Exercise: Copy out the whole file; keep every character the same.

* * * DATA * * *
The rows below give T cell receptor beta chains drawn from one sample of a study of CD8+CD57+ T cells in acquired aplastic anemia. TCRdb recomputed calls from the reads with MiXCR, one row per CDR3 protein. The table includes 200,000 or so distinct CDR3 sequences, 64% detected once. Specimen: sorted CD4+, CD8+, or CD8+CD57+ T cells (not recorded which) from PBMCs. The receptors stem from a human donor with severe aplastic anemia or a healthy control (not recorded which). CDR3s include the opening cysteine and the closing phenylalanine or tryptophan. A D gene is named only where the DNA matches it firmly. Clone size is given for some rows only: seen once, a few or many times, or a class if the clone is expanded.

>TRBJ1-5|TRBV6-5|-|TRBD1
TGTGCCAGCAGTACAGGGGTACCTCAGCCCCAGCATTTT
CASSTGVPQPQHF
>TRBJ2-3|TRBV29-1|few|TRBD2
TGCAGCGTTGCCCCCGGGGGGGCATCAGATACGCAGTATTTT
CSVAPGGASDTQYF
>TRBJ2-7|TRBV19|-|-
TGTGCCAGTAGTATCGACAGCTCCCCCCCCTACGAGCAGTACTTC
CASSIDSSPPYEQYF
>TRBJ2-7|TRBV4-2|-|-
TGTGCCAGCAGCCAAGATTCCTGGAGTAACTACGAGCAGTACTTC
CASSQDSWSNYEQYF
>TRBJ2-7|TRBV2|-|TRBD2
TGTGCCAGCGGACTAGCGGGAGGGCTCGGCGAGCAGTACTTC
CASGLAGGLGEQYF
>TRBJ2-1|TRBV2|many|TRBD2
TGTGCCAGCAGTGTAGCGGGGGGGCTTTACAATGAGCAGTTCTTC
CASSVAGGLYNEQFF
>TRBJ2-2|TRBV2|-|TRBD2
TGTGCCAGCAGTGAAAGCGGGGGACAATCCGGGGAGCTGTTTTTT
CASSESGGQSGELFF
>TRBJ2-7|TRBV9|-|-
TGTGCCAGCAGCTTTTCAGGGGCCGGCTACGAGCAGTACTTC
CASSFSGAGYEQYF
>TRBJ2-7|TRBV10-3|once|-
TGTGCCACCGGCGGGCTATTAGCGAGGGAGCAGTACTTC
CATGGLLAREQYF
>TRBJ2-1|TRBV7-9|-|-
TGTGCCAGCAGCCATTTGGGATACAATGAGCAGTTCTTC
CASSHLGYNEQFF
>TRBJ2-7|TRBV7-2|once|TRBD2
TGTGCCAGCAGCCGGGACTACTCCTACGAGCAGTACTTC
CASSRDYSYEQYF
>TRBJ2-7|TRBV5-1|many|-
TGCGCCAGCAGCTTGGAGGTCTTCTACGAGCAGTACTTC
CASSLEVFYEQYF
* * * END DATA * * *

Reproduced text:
The rows below give T cell receptor beta chains drawn from one sample of a study of CD8+CD57+ T cells in acquired aplastic anemia. TCRdb recomputed calls from the reads with MiXCR, one row per CDR3 protein. The table includes 200,000 or so distinct CDR3 sequences, 64% detected once. Specimen: sorted CD4+, CD8+, or CD8+CD57+ T cells (not recorded which) from PBMCs. The receptors stem from a human donor with severe aplastic anemia or a healthy control (not recorded which). CDR3s include the opening cysteine and the closing phenylalanine or tryptophan. A D gene is named only where the DNA matches it firmly. Clone size is given for some rows only: seen once, a few or many times, or a class if the clone is expanded.

>TRBJ1-5|TRBV6-5|-|TRBD1
TGTGCCAGCAGTACAGGGGTACCTCAGCCCCAGCATTTT
CASSTGVPQPQHF
>TRBJ2-3|TRBV29-1|few|TRBD2
TGCAGCGTTGCCCCCGGGGGGGCATCAGATACGCAGTATTTT
CSVAPGGASDTQYF
>TRBJ2-7|TRBV19|-|-
TGTGCCAGTAGTATCGACAGCTCCCCCCCCTACGAGCAGTACTTC
CASSIDSSPPYEQYF
>TRBJ2-7|TRBV4-2|-|-
TGTGCCAGCAGCCAAGATTCCTGGAGTAACTACGAGCAGTACTTC
CASSQDSWSNYEQYF
>TRBJ2-7|TRBV2|-|TRBD2
TGTGCCAGCGGACTAGCGGGAGGGCTCGGCGAGCAGTACTTC
CASGLAGGLGEQYF
>TRBJ2-1|TRBV2|many|TRBD2
TGTGCCAGCAGTGTAGCGGGGGGGCTTTACAATGAGCAGTTCTTC
CASSVAGGLYNEQFF
>TRBJ2-2|TRBV2|-|TRBD2
TGTGCCAGCAGTGAAAGCGGGGGACAATCCGGGGAGCTGTTTTTT
CASSESGGQSGELFF
>TRBJ2-7|TRBV9|-|-
TGTGCCAGCAGCTTTTCAGGGGCCGGCTACGAGCAGTACTTC
CASSFSGAGYEQYF
>TRBJ2-7|TRBV10-3|once|-
TGTGCCACCGGCGGGCTATTAGCGAGGGAGCAGTACTTC
CATGGLLAREQYF
>TRBJ2-1|TRBV7-9|-|-
TGTGCCAGCAGCCATTTGGGATACAATGAGCAGTTCTTC
CASSHLGYNEQFF
>TRBJ2-7|TRBV7-2|once|TRBD2
TGTGCCAGCAGCCGGGACTACTCCTACGAGCAGTACTTC
CASSRDYSYEQYF
>TRBJ2-7|TRBV5-1|many|-
TGCGCCAGCAGCTTGGAGGTCTTCTACGAGCAGTACTTC
CASSLEVFYEQYF